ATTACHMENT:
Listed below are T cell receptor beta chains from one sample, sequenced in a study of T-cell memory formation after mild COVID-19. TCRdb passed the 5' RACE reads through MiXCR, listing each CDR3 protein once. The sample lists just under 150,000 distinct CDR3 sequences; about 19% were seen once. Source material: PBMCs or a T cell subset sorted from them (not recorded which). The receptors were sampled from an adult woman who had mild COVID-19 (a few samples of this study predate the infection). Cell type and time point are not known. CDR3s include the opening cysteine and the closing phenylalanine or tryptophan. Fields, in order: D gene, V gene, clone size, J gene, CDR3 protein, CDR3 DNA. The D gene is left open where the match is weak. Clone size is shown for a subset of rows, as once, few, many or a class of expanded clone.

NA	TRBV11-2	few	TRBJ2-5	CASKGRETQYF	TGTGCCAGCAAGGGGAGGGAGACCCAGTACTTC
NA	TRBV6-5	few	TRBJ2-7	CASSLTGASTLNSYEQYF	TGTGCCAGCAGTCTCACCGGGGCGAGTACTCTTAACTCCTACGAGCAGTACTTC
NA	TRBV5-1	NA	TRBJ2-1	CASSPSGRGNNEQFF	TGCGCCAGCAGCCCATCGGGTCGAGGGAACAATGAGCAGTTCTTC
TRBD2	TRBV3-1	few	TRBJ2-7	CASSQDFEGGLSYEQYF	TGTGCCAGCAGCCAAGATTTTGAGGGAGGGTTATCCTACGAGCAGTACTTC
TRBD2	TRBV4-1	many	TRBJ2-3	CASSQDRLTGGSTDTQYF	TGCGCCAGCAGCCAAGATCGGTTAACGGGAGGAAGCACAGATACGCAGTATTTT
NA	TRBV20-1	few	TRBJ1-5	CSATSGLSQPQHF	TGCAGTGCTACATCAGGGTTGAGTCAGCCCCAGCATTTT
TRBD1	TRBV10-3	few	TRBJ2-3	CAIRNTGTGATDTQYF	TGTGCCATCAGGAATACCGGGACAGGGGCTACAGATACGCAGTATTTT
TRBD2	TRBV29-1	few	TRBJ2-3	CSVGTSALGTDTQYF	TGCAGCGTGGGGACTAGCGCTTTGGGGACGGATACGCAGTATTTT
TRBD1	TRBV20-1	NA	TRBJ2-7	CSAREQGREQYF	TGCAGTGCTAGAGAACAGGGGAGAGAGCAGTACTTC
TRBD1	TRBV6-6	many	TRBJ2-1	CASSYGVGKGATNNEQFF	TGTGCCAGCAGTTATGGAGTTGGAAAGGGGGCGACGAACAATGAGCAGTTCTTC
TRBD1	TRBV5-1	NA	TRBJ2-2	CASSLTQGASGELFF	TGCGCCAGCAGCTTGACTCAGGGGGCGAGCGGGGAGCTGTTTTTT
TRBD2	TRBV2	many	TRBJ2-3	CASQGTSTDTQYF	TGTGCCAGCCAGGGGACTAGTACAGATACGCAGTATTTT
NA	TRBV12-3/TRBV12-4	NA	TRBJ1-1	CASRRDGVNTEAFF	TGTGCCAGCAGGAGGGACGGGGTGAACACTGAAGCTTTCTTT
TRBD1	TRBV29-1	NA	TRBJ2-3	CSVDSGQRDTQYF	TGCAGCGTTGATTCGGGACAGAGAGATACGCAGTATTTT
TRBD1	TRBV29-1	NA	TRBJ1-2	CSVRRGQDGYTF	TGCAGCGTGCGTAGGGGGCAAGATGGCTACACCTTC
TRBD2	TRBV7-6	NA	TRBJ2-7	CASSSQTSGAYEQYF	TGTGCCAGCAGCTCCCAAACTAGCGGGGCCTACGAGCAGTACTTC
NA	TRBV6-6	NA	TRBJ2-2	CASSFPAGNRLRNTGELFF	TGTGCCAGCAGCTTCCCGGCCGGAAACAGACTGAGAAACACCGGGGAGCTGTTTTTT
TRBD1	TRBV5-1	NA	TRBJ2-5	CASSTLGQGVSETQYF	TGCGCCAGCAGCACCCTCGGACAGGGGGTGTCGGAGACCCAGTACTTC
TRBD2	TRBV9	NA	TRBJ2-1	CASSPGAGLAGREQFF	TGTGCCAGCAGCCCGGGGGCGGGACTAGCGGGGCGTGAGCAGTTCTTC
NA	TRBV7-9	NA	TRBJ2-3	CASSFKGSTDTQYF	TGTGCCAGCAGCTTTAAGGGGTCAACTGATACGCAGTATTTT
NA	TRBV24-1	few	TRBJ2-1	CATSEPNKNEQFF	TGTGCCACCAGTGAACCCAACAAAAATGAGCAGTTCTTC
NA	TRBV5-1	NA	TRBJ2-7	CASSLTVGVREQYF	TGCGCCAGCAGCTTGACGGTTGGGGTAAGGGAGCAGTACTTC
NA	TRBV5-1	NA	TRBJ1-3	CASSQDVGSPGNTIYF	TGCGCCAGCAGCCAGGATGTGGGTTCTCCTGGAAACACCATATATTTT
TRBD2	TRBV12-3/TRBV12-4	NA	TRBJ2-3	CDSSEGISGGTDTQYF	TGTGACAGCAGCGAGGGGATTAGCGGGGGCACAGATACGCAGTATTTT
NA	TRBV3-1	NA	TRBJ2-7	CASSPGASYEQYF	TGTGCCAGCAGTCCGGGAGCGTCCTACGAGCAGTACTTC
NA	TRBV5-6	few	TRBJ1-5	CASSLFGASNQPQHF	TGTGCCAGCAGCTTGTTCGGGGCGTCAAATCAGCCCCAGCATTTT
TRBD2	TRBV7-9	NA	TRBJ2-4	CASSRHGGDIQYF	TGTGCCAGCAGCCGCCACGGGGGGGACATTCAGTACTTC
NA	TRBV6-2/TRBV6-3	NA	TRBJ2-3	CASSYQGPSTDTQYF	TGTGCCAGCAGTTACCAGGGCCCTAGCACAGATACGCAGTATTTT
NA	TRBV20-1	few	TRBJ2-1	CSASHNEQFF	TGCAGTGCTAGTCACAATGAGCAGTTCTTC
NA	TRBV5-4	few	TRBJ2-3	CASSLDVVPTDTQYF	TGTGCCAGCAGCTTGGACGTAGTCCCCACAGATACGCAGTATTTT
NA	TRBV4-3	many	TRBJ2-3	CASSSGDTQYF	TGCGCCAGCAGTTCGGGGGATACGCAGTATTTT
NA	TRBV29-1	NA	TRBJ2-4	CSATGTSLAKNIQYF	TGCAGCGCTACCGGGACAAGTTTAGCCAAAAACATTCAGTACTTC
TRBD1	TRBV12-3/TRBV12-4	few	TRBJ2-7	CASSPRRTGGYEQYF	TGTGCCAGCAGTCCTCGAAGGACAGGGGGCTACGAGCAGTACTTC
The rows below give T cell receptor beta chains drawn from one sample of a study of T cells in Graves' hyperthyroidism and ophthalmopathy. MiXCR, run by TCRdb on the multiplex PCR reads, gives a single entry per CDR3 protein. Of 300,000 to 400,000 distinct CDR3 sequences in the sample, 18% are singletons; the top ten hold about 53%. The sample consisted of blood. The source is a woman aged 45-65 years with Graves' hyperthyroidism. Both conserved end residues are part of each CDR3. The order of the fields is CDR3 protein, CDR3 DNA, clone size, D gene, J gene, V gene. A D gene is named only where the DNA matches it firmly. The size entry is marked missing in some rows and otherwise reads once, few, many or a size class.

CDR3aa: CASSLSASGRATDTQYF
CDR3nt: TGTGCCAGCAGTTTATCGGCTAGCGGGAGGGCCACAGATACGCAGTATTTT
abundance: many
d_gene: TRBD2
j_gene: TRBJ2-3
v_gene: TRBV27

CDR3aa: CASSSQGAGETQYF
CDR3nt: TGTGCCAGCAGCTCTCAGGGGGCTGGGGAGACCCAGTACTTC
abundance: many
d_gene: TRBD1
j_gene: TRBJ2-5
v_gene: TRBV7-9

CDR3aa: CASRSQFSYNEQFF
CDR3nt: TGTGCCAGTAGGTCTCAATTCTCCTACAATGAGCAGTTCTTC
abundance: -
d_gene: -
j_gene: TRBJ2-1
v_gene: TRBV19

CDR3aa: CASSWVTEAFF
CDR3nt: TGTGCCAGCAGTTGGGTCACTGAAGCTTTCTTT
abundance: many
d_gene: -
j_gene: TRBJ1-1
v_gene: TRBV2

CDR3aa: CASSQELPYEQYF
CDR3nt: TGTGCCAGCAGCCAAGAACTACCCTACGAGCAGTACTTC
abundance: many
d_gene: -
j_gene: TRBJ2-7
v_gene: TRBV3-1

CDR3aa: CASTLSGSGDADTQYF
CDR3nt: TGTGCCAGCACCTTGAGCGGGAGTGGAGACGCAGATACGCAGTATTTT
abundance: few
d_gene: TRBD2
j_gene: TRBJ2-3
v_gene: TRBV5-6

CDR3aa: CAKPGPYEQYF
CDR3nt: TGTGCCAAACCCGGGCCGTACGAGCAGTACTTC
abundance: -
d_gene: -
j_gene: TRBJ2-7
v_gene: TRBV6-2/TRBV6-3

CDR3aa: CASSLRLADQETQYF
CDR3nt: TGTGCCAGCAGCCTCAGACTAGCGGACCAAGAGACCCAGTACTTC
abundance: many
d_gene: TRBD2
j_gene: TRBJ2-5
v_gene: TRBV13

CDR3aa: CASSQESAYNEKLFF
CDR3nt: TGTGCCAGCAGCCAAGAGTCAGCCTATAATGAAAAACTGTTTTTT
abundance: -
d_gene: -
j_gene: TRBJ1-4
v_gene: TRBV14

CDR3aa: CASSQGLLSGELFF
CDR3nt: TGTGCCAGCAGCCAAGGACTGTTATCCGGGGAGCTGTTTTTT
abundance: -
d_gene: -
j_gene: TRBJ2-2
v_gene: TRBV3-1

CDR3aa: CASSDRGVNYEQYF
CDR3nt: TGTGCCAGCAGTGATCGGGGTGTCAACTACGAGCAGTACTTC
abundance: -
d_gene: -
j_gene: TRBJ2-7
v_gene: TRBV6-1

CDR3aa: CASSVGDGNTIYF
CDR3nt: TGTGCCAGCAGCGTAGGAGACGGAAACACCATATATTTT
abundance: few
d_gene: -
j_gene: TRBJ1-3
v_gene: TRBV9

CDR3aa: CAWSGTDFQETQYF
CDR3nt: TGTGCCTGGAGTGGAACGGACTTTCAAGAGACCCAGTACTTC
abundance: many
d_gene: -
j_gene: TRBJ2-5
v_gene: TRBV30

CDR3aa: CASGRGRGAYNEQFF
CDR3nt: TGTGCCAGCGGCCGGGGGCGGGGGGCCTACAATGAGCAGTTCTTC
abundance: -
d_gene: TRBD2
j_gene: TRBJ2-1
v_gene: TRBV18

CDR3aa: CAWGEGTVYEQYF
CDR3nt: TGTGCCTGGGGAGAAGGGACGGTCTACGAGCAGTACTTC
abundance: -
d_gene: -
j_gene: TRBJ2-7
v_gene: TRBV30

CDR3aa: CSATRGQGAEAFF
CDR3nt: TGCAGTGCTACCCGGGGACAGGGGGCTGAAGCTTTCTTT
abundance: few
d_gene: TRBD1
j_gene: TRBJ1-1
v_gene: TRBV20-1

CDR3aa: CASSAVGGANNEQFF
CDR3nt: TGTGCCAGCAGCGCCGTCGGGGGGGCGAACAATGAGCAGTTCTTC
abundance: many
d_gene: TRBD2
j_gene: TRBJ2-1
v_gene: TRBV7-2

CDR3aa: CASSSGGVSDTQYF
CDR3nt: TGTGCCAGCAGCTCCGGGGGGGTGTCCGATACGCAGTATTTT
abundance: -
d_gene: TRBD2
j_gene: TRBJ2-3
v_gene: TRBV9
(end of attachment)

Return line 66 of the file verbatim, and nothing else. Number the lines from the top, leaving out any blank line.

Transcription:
CDR3aa: CASTLSGSGDADTQYF